New horticultural center at Overbrook School for the Blind seeds a connection to nature
Students at the West Philadelphia campus will be able to grow flowers, fruits and vegetables from seed, as well as add to their skills and experiences.Listen 2:01
When we think about flowers, most of us contemplate colors or scents. But for Overbrook School for the Blind students Shamirah Brown, 18, and Ashlee Preston, 19, it’s also about texture.
Brown and Preston both say they can see some colors. But when they touch and smell things, they say, they can visualize them better.
“This is super pretty, look, right here,” Brown said, bringing Preston’s hand to a flower. “It’s an orange and a yellow combined.”
“Ah … that is pretty,” Preston said.
They were walking around about 4,000 baby plants in their school’s brand-new horticultural and education center, named in honor of M. Christine Murphy, a school trustee who died in 2011.
Founded in 1832, the Pennsylvania Institution for the Instruction of the Blind was one of the first such schools in the United States. In 1946, it relocated to its current campus in West Philadelphia and was renamed Overbrook School for the Blind. Today, it serves more than 200 students from 5 to 21 years old, and includes classrooms, a gymnasium, bowling alleys, a world-class swimming pool, a museum — and, starting Friday, a greenhouse.
Earlier this week, as they led a tour of the greenhouse, Brown and Preston held onto each other. They leaned toward a basil plant.
“This smells like … mmm … What do you smell?” said Brown, who lives in Germantown.
“I don’t know,” said Preston, who comes to school from South Jersey.
“It smells like sweet, but kinda with a spice to it,” Brown said.
Next to the greenhouse, horticultural therapist Rich Matteo was teaching 5-year-olds how to dry flowers to make bookmarks. The kids say they like flowers because they are pretty, and they can smell them.
“Gardening can be a therapeutic activity,” Matteo said. “It’s physical, you’re moving, so you’re releasing endorphins. But also having that connection with nature is therapeutic.”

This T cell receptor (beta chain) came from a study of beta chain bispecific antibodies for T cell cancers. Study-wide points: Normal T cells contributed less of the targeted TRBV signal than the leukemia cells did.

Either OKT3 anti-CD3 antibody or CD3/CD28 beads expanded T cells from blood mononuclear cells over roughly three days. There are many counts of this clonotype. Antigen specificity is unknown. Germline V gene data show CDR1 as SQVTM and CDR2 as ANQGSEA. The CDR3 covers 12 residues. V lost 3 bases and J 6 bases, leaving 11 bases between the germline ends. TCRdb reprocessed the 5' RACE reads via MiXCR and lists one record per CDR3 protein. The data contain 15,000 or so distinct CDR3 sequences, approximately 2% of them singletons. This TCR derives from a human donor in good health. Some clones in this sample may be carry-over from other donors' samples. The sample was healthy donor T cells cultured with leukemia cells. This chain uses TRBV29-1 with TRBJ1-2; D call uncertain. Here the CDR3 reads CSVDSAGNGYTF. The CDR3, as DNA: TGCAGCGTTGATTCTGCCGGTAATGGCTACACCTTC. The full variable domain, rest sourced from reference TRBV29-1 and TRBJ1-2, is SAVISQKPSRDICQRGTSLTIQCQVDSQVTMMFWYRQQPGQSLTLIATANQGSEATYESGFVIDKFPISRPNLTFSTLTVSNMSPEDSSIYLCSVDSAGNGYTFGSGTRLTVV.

Everything in the greenhouse was started from seed. Matteo said about 50 students have planted, propagated or transplanted starters, depending on their level of ability.
Jackie Brennan, the school’s superintendent, said they visited horticultural-therapy programs all over the country to come up with something that worked for their students. About 25% are considered blind, 75% have low vision, and some have other physical challenges, said Brennan. Teachers have high hopes for the new horticultural program.
“From pure pleasure, to just the sensory experience of working with plants, to [being] therapeutic for students … maybe learning how to reach with their arms, and they can reach to get the soil and put it in the pot; to commercial for students learning to grow crops and plants for businesses; to potentially work in a greenhouse and get job experience; for personal gardening, for lifelong skills,” Brennan said. “The goals are many.”
The 1,780-square-foot adaptive and accessible building has received Leadership in Energy and Environmental Design silver certification, uses solar energy, and reuses rainwater. The $1 million investment was made possible by a contribution from Sid Rosenblatt, who is an Overbrook School trustee and husband of the late Murphy, and a grant from Green Mountain Energy Sun Club. Students at the Overbrook School for the Blind pay no tuition.
Brown and Preston’s teacher Tony Le said the greenhouse will help him teach his students to eat healthy foods.
“They will learn where vegetables and flowers are coming from,” Le said. “A lot of this fruit and food is going to end up in our lunches and our breakfast and our dinners here. I’m pretty sure they will enjoy growing them and eating them.”
Brown said she’s a picky eater. She’s has never had eggplant, cauliflower, squash, berries or chiles. And she doesn’t like tomatoes. But she’s open to changing that.
“I’m willing to eat anything that grows in the garden just to give it a try,” she said, adding that she’s never grown, picked or eaten a tomato. “So that’s what I’m looking forward [to].”
Vegetables and fruits started in the greenhouse will be transplanted to the school’s raised beds, and from there will go into the students’ meals. The flowers will be planted on the school’s campus. And any excess produce will be donated to people in need.
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